When pulling out the Blackstone, the mind typically runs to the best ways to master the meat! But mastering the prep and enhancing the sides will leave the biggest impressions for those who you are cooking for.
My best comparison would be an old golf quip: Driving is for show, but putting in for dough!
Here are 5 tips that every Blackstone chef should use when cooking your favorite meals, straight from those who do it best.
Marinade Before But Leave the Sauce For Last
One common issue most cooks make is confusing marinate with sauce. Marinating food is great and we all love a tender, flavorful bit, but the sauce is best served when you are eating.
Emeril is heard saying numerous times, leave the sauce until the very end! This is great advice because the sauce on the Blackstone will crystallize and char and the flavor is compromised. Hit the sauce at the last minute to acquainted with the food but not on the heat long enough to ruin it.
Cold Sides Need An Extra Dose of Seasoning
The best cuts of meat don’t require much in the way of seasoning, but that is not the case with your non-Blackstone cooked sides.
Wolfgang Puck preaches that sides that are served cold NEED to be seasoned heavily. Vegetables take to seasoning very well and while often overlooked, hitting greens with salt and pepper, or any of your other seasonings will make your cold sides shine.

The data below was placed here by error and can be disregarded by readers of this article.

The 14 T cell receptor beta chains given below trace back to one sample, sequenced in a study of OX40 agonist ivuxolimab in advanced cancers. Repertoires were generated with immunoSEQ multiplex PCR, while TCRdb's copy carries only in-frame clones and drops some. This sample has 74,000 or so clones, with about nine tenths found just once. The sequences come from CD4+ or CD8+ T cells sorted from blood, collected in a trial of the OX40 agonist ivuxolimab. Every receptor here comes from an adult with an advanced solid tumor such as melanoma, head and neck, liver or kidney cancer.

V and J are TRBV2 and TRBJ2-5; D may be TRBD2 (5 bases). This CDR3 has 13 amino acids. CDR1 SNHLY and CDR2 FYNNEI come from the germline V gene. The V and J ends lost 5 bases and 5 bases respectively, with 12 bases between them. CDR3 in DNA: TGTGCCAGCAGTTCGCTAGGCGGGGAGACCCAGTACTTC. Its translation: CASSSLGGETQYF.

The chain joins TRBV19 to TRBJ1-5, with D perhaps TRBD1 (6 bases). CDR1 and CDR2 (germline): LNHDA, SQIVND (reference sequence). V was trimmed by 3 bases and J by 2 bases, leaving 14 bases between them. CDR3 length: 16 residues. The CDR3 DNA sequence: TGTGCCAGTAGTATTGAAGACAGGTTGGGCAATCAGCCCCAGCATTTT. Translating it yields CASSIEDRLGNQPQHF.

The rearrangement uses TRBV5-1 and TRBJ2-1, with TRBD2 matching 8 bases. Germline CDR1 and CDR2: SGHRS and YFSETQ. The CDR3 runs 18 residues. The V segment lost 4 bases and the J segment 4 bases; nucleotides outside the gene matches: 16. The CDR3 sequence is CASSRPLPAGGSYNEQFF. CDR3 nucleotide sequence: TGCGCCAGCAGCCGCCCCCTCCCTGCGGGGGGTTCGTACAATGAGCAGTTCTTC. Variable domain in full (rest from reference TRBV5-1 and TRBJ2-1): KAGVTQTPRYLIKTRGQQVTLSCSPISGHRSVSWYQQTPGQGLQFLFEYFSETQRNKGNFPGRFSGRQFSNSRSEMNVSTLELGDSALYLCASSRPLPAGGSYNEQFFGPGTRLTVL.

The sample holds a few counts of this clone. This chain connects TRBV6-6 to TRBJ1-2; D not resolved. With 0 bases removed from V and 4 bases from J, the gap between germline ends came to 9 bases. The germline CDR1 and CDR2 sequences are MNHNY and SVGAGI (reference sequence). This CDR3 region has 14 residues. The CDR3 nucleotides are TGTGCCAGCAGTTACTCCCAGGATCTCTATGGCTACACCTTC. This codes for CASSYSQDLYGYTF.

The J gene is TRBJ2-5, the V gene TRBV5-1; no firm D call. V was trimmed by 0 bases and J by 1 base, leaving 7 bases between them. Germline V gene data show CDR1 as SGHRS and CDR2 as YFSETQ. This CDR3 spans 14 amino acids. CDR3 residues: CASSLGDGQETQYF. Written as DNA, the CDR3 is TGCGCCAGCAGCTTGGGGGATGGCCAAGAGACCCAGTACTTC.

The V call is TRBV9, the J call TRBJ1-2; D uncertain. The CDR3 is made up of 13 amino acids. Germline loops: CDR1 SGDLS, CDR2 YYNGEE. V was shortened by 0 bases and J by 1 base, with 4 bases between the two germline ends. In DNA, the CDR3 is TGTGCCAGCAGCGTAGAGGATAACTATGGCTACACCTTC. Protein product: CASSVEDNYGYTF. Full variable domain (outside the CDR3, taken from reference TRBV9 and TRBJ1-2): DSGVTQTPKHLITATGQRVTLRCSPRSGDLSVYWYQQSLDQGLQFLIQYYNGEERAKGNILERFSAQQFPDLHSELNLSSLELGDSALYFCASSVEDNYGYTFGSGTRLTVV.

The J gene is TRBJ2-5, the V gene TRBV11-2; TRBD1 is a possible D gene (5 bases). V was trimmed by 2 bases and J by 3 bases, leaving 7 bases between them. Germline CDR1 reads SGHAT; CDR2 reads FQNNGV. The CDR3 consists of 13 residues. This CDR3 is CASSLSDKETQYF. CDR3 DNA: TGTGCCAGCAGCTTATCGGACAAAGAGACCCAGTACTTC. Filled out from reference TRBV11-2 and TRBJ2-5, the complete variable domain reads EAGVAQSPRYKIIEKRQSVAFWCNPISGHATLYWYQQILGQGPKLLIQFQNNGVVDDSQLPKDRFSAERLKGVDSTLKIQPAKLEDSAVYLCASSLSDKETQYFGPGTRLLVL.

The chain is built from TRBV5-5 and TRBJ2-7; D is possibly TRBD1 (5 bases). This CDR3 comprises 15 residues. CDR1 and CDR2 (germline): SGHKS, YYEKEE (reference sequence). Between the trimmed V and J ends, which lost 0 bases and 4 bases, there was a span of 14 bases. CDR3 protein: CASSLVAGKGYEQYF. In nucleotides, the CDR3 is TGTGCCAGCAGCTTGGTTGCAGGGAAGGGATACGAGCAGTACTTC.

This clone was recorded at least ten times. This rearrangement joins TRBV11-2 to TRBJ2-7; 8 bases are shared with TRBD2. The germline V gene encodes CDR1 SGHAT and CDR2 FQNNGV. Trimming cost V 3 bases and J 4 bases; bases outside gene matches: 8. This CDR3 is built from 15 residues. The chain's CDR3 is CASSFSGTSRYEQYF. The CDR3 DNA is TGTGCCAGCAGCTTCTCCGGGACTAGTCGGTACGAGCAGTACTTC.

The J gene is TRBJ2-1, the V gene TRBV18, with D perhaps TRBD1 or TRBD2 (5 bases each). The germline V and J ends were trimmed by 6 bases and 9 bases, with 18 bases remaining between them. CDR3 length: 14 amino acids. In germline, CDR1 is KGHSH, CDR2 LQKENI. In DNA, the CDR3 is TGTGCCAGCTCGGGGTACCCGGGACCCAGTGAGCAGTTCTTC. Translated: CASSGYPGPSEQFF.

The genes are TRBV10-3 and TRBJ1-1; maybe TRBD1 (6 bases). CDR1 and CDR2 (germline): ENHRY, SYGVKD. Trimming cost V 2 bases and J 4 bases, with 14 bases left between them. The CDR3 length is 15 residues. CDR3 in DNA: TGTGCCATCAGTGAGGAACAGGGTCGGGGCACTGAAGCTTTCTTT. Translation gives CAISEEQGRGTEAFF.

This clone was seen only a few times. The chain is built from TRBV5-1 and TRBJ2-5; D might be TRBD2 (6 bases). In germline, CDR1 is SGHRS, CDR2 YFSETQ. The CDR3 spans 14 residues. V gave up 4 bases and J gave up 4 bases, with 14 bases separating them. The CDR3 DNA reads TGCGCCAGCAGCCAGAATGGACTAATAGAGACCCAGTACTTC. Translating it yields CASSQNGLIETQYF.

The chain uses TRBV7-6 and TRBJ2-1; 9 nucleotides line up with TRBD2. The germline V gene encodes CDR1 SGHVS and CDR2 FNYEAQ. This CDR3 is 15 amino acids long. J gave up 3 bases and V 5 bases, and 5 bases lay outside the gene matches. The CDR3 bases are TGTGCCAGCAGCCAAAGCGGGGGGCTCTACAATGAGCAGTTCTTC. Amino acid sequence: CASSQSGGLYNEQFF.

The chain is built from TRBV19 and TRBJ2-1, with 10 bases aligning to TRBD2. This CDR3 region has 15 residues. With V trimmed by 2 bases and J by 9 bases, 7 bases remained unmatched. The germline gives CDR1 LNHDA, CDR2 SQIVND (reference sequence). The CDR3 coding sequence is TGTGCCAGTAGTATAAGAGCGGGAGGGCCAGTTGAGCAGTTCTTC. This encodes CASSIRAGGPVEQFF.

Hint: If you don’t already, hit your next side salad with a pinch of salt and citrus!
Best Herb Tip Ever
Cutting cilantro for tacos or rosemary to drop on your potatoes is not the most fun work you can do in, so here is a nice tip from Giada to get the herbs ready, quickly.
Instead of plucking the leaves of the stem by hand, use a colander bowl and pull your herbs through the holes, and watch as your leaves quickly separate from the shaft.
How to Grab the Small Egg Shell
If hibachi is a family favorite, or you use your Blackstone as a weekend chef warrior, then Jamie Oliver will have a tidbit you might find helpful.
If you are breaking eggs and lose a piece in the process. Put the spoon down and pick up more eggshells. Yes, shimming the utensils against the side of a bowl can work overtime, grabbing a bigger portion of the eggshell and scooping it will correct the runway problem, plus the small piece will stick better to the the shell.
Try Garlic Later in the Cook
This garlic tip is credited to Guy Fieri and works great with vegetables but really should be a rule of thumb any time you are cooking with garlic.
Use the garlic later in the cook, or really as the last ingredient outside of saucing your dish. Garlic crisps quickly and loses flavor after it gets toasted, but adding it later in the cook will give your dish the nice nutty and caramel kick everyone loves.